Fall of Giants, by Ken Follett, was published in September of 2010 and is 985 pages. I am a huge fan of Follett and was thrilled to win this book from a giveaway at the Gutenberg Girls Blog. I was nervous to dive into this massive novel because I’d heard so many lukewarm reviews, but it is, without a doubt, my favorite Follett novel.
Fall of Giants begins with a six page cast of characters; it is, after all, Book One of a Century Triology. I found the cast pages too intimidating, so I dove right into the book at Chapter One. Within the first several pages I was thoroughly engrossed, and even after nearly one thousand pages, I never had to consult the six page character list.
Every character in the novel is distinct and fascinating, and represents a country or viewpoint of the world leading up to and through WWI. Most notably, but not exclusively, there are the working-class coal miners from Wales, the British aristocrats, the Russian nobility and peasantry, the militaristic upper class Germans, and the political Americans. The lives of the men and women from each level of society and every country are intertwined by work and love, and Follett brilliantly uses his characters to demonstrate how class warfare, passion, and pride led to the the first World War.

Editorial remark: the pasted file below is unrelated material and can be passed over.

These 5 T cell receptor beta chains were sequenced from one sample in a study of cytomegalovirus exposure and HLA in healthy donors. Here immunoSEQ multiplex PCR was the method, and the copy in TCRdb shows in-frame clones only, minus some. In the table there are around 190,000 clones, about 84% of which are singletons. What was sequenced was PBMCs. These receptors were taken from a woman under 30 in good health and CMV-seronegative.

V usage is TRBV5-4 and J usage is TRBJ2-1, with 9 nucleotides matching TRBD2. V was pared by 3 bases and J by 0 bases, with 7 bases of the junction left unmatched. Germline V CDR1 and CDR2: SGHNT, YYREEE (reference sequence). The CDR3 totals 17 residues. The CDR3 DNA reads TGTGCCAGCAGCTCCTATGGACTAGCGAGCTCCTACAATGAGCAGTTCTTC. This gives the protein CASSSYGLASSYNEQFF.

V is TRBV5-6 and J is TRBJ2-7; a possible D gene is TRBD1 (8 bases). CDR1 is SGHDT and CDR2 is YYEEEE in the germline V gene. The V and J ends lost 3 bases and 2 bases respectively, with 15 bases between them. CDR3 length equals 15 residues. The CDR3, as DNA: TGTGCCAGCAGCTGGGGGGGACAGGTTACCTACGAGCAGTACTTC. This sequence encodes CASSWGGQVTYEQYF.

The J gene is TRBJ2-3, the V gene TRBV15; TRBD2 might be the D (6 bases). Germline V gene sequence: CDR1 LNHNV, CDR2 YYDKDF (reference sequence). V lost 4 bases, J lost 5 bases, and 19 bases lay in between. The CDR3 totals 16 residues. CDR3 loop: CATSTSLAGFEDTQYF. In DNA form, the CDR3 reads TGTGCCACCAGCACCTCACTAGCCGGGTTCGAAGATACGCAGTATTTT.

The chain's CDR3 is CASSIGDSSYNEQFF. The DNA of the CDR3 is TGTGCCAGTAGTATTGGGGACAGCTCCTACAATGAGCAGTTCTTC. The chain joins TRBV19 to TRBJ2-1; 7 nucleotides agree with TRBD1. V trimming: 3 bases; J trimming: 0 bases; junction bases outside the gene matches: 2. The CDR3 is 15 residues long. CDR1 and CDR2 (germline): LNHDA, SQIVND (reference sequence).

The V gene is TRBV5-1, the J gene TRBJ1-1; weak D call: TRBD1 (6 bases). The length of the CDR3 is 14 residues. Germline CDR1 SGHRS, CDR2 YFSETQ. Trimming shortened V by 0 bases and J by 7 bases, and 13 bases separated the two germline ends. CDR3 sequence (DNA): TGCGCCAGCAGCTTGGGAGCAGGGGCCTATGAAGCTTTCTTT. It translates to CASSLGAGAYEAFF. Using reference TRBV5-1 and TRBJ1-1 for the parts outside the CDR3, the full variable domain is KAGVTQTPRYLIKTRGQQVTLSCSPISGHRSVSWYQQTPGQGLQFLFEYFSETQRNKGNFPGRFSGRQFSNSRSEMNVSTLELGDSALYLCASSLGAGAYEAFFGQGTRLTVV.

Follett is a master plotter. He keeps the reader riveted on every page of his thousand page novels because every single scene is full of tension, fascinating circumstances, memorable characters, and graphic detail. Nothing is spared, and you will flinch, cry, gasp, and blush many times throughout the novel. His prose is so vivid that it plays like a movie, and this will, I hope, become a series as his earlier novels have.
If you enjoy epic novels of love and war, I highly recommend Fall of Giants. My only complaint is that I have to wait until next fall to read the sequel.
For more on Ken Follett, visit his website at http://www.ken-follett.com/.